Virtually all Democrats despise him, and most independents don't approve. Those numbers have gone up slightly. With Republicans, quite a few who once strongly supported him now offer more conditionsl support. Republican politicians and his aides are exhausted from dealing with his mood swings. Start a nuclear war for no clear reason or crash the economy and his approval will fall in the lower terms. Think it or any other huge screw up couldn't happen. Get real!

Despite his polling numbers

Despite his polling numbers reflecting that only a steady minority of Americans approve of Donald Trump, he will probably win the 2020 election (if he runs; he really hates the job and spends very little time working at it).

Two reasons: First, the media keep playing Trump's game by devoting all kinds of their attention to his Tweets and White House messiness/confusion instead of letting Americans know what awful stuff his appointees and his (all legal?) Executive Orders are doing in the background. Second, Democrats are still fighting with each other or arguing fringe issues instead of searching for the issues that would bring out their natural constituency to actually vote in elections.

We are a naturally Democratic nation (big "D" intentional), and the world is astounded that we elected someone not only palpably unfit for the office and lazing his way through it between golf games (where he routinely cheats), but who appeals to such a small portion of nostalgic and fear-ridden Americans. We let ourselves be transfixed by this strange creature in the White House, who by insisting that HE be our constant focus no matter what he does (insult a foreign leader, wave nuclear weapons madly around, take us out of any pact or agency meant to protect our environment, sign Executive Orders that demolish the ACA despite Congres's inability to destroy it, undermine his own cabinet members, etc.), will win the next election.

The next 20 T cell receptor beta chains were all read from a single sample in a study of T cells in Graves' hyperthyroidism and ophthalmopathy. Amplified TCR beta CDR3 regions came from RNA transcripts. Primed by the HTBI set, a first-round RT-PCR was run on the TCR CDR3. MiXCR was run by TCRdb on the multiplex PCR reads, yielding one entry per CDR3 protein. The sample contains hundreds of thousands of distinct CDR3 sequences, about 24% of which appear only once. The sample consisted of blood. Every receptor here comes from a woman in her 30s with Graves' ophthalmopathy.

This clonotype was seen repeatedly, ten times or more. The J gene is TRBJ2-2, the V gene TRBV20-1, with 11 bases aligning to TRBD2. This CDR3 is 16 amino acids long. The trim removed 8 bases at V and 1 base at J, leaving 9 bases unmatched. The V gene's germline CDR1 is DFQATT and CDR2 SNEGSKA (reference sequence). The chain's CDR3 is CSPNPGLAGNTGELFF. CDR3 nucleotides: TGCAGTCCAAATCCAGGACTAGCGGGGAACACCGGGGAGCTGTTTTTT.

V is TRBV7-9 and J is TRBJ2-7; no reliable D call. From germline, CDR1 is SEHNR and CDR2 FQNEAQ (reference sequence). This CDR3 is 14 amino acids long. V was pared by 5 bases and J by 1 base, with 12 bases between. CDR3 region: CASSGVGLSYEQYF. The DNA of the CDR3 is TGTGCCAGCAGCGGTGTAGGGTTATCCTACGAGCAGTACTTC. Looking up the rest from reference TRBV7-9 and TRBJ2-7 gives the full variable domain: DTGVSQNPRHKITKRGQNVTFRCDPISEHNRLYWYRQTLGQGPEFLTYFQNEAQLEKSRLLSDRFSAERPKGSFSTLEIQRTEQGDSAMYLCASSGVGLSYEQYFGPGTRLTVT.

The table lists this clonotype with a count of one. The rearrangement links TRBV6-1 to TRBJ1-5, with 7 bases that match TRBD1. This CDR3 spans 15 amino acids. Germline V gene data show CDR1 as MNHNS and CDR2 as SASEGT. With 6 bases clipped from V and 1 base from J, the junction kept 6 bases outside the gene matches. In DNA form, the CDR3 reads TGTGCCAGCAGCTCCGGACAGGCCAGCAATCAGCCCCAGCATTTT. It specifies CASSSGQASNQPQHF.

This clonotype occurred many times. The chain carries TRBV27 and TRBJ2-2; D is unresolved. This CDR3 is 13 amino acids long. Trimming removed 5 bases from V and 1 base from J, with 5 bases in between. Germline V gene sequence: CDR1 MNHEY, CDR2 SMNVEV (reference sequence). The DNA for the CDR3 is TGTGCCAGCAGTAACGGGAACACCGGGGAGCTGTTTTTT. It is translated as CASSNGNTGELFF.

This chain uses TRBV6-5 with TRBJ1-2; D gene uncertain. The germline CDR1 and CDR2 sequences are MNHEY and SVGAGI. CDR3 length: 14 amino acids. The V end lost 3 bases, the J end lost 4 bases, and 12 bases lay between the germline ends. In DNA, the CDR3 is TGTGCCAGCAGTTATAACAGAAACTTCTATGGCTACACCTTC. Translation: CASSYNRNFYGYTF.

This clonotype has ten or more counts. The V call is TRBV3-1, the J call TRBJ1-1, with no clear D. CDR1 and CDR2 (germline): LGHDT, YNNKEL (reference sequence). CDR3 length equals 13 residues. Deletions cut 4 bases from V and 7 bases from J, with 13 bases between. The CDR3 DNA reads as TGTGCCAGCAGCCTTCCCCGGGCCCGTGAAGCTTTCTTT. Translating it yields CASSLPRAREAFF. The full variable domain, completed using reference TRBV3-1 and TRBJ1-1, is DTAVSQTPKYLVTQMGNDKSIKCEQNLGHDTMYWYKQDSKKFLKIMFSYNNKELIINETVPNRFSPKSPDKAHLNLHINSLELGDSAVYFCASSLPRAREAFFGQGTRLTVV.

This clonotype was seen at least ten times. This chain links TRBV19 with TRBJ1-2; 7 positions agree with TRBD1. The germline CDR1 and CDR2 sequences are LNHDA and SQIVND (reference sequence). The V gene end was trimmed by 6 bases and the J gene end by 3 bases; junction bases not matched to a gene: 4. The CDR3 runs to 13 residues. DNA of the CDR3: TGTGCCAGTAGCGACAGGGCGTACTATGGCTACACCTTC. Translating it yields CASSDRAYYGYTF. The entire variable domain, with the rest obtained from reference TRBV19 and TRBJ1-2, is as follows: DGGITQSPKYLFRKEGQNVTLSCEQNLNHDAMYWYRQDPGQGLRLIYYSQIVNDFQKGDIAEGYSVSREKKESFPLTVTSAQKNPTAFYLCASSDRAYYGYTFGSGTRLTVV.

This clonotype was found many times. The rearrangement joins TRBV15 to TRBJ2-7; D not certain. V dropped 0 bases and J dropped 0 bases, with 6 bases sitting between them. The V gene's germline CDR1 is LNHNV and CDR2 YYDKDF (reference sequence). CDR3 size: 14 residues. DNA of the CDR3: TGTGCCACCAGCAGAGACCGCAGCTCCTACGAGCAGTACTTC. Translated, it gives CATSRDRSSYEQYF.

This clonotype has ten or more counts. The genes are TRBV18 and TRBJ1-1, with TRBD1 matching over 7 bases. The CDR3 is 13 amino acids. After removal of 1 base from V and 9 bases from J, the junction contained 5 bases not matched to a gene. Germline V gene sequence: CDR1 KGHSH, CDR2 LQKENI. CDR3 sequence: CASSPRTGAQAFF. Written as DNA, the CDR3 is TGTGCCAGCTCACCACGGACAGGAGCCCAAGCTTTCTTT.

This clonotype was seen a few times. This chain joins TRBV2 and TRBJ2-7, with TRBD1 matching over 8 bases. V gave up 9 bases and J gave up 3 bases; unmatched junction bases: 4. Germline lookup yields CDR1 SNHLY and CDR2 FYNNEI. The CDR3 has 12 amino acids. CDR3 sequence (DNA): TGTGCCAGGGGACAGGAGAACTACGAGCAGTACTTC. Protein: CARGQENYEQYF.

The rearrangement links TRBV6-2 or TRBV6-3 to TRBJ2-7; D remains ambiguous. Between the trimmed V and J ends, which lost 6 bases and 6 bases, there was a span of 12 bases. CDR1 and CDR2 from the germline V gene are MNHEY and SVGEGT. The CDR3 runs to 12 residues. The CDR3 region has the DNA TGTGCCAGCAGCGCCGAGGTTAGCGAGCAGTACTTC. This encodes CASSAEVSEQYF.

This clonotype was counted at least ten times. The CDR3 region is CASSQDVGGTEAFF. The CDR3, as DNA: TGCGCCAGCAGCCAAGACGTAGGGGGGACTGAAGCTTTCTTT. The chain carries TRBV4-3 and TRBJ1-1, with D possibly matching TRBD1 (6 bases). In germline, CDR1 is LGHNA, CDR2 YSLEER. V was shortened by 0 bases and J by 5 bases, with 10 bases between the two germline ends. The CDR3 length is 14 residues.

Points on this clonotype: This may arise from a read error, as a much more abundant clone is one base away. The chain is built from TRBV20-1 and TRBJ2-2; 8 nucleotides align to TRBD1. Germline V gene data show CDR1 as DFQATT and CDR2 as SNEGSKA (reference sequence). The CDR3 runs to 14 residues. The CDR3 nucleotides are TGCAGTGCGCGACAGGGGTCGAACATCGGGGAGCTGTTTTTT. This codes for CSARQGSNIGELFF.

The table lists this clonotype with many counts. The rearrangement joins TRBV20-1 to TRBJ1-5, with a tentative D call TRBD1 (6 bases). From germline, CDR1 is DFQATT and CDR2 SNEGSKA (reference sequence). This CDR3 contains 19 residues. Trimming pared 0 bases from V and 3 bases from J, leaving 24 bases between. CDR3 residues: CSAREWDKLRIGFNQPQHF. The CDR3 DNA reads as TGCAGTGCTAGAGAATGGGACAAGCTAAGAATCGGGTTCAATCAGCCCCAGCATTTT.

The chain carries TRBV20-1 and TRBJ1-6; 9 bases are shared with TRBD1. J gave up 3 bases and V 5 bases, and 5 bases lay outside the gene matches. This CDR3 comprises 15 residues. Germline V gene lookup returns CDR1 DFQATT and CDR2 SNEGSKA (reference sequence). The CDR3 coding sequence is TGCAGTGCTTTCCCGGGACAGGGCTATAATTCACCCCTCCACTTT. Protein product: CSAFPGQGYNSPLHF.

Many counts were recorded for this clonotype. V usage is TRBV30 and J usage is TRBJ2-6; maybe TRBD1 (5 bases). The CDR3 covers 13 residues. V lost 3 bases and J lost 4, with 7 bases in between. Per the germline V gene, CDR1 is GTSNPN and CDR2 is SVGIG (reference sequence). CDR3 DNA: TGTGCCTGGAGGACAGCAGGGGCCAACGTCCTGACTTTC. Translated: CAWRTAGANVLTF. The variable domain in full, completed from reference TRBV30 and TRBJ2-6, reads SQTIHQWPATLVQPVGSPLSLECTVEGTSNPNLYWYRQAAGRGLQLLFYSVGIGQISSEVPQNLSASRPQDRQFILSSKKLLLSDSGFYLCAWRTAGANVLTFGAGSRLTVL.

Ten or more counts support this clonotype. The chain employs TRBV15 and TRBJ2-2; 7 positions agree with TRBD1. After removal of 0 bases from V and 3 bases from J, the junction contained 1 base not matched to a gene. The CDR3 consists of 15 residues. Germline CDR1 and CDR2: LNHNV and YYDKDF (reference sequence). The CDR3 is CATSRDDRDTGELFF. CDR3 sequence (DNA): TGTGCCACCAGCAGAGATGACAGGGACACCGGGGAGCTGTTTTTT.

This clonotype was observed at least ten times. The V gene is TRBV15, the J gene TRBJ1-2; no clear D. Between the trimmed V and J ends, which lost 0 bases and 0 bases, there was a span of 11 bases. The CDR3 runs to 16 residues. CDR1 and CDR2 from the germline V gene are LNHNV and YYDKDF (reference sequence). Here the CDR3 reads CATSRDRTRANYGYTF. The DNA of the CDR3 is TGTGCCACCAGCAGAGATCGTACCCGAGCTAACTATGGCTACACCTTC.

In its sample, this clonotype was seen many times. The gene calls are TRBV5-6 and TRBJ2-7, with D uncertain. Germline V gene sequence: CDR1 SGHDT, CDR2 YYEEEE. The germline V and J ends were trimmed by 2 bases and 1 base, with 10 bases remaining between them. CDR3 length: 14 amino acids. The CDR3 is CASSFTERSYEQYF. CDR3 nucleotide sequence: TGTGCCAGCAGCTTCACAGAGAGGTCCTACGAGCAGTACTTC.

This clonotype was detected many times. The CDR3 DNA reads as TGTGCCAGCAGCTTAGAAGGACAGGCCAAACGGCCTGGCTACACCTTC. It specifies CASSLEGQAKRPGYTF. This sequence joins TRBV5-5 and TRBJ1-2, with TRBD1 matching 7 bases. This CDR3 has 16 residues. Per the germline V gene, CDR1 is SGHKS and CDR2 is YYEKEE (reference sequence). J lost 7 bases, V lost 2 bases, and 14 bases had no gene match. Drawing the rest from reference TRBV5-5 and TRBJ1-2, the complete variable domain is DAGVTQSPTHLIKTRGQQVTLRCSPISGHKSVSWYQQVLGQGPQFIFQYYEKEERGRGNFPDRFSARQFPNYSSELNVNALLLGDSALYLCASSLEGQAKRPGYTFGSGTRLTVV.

The Republicans

will probably impeach him.
They'd rather run Pence in 2020 than Trump.

When the poorer whites

Find out their tax refund will be 25 bucks from “tax reform”, check out his poll numbers

Unfortunately

most people are not convinced by numerical facts. See the work that just won Richard Thaler a Nobel.
If Trump says that they're better off, and would be even better off if it weren't for the evil Liberals, they'll believe him whatever the numbers are.

Trump isn't done yet ...

... and the hope is eventually reality will bite enough people to get pressure on Republicans to rein him in, or lose control of Congress ..... I hope I hope I hope ....

Always a third choice

Putting aside third party candidates for the moment, there is always the choice of not to vote. I suspect many Sanders supporters took that route and we see what happened.

The inverse could happen in 2020, with many Republicans unwilling to vote for Trump or the Democratic candidate.

As to the apparent floor in Trump approval ratings, Trump hasn't changed since the election. He still lies, exaggerates, self deals, and - in general - behaves badly. But his base knew it, expected it, and in some cases welcomed it. What he's done (or in many cases just says he's done) is what they want.

There hasn't been time to see the real world implications of his policy on healthcare or tax "reform".